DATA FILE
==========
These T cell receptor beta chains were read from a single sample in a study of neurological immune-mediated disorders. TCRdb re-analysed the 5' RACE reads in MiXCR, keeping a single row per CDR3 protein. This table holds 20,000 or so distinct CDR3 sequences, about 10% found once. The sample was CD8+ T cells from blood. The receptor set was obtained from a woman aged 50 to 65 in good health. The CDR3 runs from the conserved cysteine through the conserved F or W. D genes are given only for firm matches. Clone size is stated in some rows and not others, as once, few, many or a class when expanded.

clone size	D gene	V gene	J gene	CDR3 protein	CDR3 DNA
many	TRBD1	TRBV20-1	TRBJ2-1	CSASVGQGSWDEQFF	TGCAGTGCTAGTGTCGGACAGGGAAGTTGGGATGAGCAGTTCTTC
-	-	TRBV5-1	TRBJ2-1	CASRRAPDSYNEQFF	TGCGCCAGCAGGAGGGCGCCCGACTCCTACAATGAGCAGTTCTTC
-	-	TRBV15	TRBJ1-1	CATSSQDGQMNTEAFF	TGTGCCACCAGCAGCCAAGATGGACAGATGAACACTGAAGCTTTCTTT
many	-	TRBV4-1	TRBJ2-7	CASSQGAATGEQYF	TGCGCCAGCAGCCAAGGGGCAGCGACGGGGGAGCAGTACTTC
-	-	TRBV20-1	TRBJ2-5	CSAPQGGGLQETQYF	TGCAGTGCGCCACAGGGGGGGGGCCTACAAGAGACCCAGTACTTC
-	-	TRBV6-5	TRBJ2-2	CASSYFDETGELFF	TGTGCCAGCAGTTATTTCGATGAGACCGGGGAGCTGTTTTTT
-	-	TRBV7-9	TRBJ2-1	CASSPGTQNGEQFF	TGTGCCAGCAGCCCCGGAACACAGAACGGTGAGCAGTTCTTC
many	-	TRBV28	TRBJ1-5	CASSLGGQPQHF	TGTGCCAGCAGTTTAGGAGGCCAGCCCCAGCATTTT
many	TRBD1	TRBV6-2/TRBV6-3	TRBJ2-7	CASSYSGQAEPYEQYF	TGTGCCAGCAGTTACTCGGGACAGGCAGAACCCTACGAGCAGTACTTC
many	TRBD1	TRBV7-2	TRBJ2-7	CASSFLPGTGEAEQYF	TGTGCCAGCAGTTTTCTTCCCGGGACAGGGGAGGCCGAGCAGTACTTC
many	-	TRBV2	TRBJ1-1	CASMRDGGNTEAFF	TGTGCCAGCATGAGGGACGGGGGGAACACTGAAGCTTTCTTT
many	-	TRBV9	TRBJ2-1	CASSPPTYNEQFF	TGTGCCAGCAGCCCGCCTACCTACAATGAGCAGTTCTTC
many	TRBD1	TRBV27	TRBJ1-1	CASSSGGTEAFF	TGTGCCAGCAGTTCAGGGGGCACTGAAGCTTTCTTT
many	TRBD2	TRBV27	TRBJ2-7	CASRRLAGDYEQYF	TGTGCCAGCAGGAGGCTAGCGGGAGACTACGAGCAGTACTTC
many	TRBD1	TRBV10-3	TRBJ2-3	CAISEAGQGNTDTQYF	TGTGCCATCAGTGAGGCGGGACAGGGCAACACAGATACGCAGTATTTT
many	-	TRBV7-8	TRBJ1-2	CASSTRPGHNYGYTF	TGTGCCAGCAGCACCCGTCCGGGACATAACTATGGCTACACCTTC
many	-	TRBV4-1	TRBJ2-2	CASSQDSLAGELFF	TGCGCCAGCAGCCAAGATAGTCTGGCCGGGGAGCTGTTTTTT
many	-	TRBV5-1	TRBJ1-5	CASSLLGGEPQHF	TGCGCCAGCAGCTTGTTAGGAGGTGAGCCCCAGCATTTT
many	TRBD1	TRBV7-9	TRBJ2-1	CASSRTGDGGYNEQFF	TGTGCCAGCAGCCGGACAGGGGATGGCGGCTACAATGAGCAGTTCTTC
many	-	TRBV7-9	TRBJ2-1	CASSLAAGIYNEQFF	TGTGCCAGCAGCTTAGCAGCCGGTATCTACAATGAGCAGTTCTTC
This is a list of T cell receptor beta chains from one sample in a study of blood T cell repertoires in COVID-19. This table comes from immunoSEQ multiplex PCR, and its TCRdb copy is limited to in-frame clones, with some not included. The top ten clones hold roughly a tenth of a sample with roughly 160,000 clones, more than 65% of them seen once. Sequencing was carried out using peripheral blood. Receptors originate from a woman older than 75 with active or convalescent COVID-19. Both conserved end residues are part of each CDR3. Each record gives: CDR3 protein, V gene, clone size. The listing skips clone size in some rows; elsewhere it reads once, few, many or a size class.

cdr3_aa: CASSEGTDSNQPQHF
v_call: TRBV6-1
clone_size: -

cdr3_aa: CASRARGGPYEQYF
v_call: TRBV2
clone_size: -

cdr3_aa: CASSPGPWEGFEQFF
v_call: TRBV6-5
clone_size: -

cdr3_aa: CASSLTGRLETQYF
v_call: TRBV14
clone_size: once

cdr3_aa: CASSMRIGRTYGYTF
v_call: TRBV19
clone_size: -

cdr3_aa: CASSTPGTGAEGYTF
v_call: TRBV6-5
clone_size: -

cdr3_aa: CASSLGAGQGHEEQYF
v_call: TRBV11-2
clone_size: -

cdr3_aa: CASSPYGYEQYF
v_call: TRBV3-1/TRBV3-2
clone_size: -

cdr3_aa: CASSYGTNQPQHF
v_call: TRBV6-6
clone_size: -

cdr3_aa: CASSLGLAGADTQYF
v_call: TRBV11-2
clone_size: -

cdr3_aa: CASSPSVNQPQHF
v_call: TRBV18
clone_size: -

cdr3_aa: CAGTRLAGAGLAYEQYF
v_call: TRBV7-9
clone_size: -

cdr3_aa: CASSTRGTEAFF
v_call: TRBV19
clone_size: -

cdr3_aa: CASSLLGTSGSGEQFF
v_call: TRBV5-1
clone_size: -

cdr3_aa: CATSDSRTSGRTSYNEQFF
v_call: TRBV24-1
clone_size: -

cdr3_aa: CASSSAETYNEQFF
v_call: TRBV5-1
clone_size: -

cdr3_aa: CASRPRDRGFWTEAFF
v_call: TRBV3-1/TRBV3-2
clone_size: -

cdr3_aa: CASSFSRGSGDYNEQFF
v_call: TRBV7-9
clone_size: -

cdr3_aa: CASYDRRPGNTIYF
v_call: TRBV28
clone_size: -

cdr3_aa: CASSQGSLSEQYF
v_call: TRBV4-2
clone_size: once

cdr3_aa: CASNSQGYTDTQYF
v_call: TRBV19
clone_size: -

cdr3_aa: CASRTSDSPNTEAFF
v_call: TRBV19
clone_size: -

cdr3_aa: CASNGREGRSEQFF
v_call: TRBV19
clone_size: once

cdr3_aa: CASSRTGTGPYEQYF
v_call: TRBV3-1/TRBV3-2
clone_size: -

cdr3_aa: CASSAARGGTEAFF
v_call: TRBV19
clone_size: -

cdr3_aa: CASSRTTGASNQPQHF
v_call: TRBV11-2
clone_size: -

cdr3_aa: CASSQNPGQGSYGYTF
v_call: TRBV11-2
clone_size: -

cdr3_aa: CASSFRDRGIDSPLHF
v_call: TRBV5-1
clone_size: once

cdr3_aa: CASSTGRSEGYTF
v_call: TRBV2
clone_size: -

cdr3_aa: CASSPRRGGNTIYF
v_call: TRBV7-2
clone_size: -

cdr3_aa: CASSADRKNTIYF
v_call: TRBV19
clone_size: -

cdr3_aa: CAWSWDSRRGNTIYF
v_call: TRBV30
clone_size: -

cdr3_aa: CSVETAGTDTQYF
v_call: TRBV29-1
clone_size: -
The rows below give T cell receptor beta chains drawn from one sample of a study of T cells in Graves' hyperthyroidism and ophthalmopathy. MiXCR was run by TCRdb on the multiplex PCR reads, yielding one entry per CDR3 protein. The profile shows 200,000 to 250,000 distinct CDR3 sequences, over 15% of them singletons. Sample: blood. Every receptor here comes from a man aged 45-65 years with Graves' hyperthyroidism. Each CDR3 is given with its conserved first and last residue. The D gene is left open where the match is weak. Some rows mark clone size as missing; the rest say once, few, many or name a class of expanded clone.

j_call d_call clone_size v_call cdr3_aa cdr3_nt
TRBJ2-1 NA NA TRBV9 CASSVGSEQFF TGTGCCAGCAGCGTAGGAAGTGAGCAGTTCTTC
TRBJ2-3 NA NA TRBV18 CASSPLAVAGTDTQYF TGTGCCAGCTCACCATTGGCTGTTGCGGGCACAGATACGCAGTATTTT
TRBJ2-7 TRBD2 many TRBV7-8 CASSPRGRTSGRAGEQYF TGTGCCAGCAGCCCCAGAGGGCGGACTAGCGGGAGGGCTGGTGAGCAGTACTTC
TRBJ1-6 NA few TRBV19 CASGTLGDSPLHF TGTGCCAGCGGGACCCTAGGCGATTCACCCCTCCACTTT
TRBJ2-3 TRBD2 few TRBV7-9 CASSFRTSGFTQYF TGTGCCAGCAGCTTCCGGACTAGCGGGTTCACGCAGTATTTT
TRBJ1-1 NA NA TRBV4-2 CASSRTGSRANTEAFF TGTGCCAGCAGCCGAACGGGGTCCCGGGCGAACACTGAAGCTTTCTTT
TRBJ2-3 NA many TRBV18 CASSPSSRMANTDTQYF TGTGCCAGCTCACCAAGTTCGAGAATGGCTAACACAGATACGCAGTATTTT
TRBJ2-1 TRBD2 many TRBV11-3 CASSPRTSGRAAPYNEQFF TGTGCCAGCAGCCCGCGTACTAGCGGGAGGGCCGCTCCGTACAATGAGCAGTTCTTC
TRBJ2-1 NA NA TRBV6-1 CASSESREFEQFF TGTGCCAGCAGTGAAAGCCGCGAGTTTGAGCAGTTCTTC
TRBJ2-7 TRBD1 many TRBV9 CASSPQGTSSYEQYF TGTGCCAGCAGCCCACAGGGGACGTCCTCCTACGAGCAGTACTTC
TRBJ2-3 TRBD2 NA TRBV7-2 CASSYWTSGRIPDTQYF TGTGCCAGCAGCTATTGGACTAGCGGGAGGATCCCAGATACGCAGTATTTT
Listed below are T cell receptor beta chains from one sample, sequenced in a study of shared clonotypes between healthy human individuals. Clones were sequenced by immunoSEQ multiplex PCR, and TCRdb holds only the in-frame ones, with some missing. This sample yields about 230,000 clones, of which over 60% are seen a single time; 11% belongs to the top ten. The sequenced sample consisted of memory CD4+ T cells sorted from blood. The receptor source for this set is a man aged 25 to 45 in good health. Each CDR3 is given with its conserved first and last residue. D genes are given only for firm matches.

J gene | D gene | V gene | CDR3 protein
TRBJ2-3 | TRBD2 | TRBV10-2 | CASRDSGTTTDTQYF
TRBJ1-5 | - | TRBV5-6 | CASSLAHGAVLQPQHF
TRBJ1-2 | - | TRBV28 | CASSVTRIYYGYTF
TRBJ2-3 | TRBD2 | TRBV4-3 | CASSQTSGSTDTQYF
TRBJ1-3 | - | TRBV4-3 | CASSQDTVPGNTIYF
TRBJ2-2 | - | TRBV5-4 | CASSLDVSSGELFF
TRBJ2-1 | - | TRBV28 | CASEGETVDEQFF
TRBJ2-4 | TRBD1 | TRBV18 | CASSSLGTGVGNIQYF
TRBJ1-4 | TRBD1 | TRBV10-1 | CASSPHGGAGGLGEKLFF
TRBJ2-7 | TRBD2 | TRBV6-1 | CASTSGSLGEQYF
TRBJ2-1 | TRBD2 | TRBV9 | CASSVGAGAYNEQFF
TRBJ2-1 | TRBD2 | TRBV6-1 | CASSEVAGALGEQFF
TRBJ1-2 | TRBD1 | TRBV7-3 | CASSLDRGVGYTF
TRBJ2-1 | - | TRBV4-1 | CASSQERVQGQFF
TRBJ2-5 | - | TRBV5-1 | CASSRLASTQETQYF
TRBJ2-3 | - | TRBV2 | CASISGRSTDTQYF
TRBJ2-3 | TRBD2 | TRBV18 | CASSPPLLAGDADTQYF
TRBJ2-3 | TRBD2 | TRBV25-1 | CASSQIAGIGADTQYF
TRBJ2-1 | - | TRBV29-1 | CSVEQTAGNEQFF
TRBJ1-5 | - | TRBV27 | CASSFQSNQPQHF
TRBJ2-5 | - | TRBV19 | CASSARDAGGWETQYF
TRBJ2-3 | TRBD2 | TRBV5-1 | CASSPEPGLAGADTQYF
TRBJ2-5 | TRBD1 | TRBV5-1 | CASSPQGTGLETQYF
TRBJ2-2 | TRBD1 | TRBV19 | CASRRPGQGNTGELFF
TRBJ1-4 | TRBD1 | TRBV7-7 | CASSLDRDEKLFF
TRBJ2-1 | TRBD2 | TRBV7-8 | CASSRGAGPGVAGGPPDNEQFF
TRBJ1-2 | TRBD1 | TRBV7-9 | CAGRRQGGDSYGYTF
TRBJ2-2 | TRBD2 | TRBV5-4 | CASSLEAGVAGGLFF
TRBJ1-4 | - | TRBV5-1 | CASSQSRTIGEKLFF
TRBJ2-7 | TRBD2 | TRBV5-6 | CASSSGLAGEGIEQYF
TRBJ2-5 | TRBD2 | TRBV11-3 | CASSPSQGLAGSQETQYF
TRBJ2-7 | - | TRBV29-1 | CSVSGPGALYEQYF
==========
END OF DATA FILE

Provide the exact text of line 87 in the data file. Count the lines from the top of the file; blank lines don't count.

cdr3_aa: CASRTSDSPNTEAFF